Int'l J. of Communications, Network and System Sciences
Vol.4 No.2(2011), Article ID:4027,11 pages DOI:10.4236/ijcns.2011.42015

Delay Resistant Transport Protocol for Deep Space Communication

Mohanchur Sarkar1, Kaushal K. Shukla2, Kankar S. Dasgupta1

1SATCOM and Navigation Applications Area, Space Applications Centre (ISRO), Ahmedabad, India

2Department of Computer Engineering, Institute of Technology, Banaras Hindu University, Varanasi, India

E-mail:, {msarkar, ksd}, kkshukla.cse@itbhu

Received November 30, 2010; revised January 12, 2011; accepted January 14, 2011

Keywords: Delay Resistant, TCP SACK, TCP Vegas, Deep Space Communication Protocols, RTT, TP-Planet, Saratoga, LTP, DS-TP


The throughput of conventional transport protocols suffers significant degradation with the increased Round Trip Time (RTT) typically seen in deep space communication. This paper proposes a Delay Resistant Transport Protocol (DR-TCP) for point-to-point communication in deep space exploration missions. The issues related to deep space communication protocol design and the areas where modifications are necessary are investigated, and a protocol is designed that can provide good throughput to the applications using a deep space link. The proposed protocol uses a cross layer based approach to find the allocated bandwidth and avoids initial bandwidth estimation. A novel timeout algorithm estimates the timeout duration with an objective to maximize throughput and avoid spurious timeout events. The protocol is evaluated through extensive simulations in ns2 considering high RTT values typically seen in Lunar and Mars Exploration Networks under different conditions of packet error rates. DR-TCP provides a significant increase in the throughput as compared to traditional transport protocols under the same conditions. A novel adaptive redundant retransmission algorithm is also presented to take care of the high PER in deep space links. The effect of the Retransmission Frequency has been critically analyzed considering both Lunar and Deep Space scenarios under different levels of PER. The results are very encouraging even in high error conditions. The protocol exhibits a RTT independent behavior in throughput, which is the most desirable quality of a protocol for deep space communication.

1. Introduction

Conventional Transport Protocols show significant performance degradation when used over long propagation delay links. Channel errors worsen the performance as has been critically analyzed in [1]. The design of a transport protocol for deep space communication remains a challenge for protocol developers mainly to provide a sustainable throughput when the RTT increases from milliseconds to seconds to even minutes as seen in deep space links [2,3]. All the major transport protocols produce throughput in the order of bytes/sec when used with RTTs typically seen in Mars exploration missions [1]. It has also been emphasized that high delay remains the major challenge for deep space protocols as compared to other contributing factors like channel error, link disrupttion and bandwidth asymmetry because of the limit imposed by the speed of light [1].

Thus, there is a need to develop a transport protocol whose performance will be independent of the RTT to make it a candidate for deep space communication [4]. The second most important detrimental factor for deep space communication is the high bit error rate [5], which translates into a high packet error rate and makes any ARQ based protocol unable to provide reliability of the transmitted packets [6]. The third most important point is the link disruption problem which has to be handled by the protocol and fourth being the asymmetry in forward and return bandwidth capacity [4,5,7].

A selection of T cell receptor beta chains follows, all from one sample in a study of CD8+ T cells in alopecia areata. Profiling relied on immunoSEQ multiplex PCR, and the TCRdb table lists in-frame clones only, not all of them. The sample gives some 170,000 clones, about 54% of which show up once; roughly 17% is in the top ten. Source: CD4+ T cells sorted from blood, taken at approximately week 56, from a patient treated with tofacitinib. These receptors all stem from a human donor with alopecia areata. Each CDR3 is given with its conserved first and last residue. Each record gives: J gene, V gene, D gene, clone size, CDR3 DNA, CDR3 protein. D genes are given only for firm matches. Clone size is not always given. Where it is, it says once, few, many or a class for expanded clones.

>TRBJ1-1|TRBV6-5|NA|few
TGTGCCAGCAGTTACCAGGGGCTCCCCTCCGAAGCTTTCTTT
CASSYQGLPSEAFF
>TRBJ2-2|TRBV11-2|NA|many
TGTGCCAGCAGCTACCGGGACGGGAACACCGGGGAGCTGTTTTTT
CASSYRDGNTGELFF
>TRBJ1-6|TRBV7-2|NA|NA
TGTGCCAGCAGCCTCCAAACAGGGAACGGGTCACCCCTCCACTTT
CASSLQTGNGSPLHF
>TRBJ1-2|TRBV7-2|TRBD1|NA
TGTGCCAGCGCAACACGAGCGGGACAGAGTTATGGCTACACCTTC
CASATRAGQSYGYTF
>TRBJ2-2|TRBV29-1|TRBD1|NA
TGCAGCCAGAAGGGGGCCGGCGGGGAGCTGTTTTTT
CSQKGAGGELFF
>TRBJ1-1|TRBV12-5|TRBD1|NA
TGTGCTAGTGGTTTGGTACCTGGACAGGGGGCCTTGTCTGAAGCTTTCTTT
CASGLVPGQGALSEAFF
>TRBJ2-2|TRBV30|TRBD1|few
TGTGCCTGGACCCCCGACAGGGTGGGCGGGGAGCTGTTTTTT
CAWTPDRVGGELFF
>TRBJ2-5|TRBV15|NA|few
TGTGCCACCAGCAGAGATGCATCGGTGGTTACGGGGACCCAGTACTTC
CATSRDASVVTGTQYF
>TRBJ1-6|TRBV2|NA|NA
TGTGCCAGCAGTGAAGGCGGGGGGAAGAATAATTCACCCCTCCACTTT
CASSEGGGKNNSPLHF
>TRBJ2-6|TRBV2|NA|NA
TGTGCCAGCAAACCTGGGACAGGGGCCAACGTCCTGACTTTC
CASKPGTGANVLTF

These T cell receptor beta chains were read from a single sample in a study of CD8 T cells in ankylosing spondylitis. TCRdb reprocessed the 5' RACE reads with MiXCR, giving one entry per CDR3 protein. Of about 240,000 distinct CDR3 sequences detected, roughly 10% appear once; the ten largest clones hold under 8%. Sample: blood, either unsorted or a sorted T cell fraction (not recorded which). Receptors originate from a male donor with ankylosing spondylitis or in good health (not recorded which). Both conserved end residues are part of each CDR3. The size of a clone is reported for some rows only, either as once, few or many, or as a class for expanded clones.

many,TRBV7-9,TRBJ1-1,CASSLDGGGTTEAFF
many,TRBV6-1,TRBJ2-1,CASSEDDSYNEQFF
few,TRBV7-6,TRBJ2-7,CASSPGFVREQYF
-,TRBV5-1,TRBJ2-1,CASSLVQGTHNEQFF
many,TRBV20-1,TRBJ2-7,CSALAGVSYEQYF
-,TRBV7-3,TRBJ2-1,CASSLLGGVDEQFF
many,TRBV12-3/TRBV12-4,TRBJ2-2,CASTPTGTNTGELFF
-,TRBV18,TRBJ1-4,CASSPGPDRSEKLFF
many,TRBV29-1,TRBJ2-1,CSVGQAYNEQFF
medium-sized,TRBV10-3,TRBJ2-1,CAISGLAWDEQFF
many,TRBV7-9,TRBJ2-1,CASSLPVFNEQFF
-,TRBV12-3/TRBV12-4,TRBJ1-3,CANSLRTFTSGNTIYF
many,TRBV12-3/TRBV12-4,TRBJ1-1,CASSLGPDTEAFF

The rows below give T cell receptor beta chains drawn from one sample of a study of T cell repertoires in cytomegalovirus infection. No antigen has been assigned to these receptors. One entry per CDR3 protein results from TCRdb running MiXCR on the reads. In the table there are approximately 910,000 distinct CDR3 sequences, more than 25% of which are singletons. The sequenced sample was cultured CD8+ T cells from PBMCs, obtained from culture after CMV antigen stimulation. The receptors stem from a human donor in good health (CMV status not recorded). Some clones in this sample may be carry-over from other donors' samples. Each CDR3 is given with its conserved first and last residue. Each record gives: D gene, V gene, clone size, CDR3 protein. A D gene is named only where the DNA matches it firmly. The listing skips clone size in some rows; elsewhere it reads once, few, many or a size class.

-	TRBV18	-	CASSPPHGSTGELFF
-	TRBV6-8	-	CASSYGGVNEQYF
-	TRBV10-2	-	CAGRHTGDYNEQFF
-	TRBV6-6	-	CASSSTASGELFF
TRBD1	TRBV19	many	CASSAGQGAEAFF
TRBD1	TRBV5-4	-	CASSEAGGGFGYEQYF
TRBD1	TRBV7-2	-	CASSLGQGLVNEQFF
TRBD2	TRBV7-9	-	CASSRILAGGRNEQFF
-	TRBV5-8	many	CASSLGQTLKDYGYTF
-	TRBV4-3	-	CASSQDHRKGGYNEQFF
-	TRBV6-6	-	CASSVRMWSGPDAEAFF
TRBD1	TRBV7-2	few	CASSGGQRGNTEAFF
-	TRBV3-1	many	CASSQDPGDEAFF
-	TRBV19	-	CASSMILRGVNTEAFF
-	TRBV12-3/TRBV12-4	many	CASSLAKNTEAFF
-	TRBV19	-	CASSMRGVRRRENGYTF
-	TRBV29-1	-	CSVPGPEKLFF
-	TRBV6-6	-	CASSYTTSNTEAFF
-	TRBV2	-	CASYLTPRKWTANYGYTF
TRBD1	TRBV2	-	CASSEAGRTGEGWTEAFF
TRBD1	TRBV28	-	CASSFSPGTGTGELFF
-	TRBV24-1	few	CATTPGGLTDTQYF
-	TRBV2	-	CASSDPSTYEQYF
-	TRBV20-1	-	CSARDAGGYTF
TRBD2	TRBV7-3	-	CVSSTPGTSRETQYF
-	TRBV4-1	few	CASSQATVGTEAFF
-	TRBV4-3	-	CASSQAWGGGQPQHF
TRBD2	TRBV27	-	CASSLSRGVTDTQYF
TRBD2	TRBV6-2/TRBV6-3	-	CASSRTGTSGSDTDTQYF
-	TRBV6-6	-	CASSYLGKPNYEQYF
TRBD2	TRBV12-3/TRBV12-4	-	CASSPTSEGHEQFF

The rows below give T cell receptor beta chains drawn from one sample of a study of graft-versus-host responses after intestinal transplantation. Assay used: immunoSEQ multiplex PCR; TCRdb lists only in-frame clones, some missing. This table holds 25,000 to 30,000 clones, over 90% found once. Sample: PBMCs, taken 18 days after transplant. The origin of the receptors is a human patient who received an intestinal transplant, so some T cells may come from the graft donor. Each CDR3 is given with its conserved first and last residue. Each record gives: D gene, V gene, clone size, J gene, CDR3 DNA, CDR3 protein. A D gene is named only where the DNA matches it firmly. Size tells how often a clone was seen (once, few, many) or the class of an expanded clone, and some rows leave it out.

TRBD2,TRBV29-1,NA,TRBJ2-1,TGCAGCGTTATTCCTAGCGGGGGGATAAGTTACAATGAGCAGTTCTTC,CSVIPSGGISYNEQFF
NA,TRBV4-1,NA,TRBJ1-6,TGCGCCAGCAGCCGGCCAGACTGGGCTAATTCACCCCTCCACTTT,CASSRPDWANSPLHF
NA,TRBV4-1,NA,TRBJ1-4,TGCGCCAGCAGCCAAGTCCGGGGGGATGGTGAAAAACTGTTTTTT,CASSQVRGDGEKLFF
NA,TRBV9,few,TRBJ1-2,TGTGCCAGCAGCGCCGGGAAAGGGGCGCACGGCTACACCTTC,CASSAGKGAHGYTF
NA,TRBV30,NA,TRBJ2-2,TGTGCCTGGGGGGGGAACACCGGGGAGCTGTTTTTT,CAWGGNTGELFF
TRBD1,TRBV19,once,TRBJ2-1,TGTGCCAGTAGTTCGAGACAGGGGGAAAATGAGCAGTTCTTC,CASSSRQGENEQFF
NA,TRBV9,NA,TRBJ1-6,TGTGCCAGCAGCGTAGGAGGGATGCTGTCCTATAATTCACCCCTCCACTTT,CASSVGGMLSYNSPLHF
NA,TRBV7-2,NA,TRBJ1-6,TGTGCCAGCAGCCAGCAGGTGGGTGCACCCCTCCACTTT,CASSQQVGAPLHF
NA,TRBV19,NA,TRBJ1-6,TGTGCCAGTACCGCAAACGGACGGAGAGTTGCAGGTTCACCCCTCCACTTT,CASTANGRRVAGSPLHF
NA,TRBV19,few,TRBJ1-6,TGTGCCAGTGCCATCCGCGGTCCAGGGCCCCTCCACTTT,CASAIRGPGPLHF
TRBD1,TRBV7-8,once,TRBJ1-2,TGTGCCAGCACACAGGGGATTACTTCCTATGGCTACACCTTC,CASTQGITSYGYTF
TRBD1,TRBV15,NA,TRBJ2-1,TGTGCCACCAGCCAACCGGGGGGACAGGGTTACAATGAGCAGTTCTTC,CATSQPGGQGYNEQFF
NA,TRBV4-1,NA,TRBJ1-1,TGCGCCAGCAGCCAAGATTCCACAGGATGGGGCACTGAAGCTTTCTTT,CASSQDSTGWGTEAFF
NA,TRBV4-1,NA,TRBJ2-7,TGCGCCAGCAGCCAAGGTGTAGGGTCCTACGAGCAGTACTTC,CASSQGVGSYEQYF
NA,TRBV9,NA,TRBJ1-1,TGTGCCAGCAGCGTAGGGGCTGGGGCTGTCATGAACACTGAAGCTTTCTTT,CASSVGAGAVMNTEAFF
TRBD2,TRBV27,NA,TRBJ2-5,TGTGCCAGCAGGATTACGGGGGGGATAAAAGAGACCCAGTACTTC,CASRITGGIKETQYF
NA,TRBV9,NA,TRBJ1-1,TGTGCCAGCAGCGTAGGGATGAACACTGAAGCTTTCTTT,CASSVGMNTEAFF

In this paper, we present a new transport protocol, which is Delay-Resistant, Error-Resilient, and always provides a very good throughput under increasing RTT of the link and varying channel errors.

Delay Tolerant Networks (DTN) provide a generic solution to the problems of deep space communication [8,9]. They provide a new architecture of the way data transfer should happen in deep space networks as a series of store and forward methods of communication mainly to handle the problems imposed for the Interplanetary Internet [3]. The DTN unifies the different regional networks by the use of the bundle layer whose specification is provided by DTNRG [9]. Although, different DTN Convergence Transport Protocols have to be designed to suit the environment under consideration. The DTN [8] acts as a framework within which different transport protocols suitable for the link coexist, and are glued to the overall operation of the network by the Bundle Layer [8]. This has given rise to the different DTN Convergence Transport Protocols like Saratoga [10], LTP [11- 13] and DS-TP [5] to be used in DTNs.

TP-Planet [7] is also a well formed transport protocol for deep space communication and provides a generic solution for the development of a full fledged network beyond the present requirement [5,10]. All these solutions are generic but they call for the development of a new protocol stack or a major modification in the working of the protocol and demand special support from the network [9]. The applications developed for this type of network should also be specially tailored and be different from applications used in conventional networks.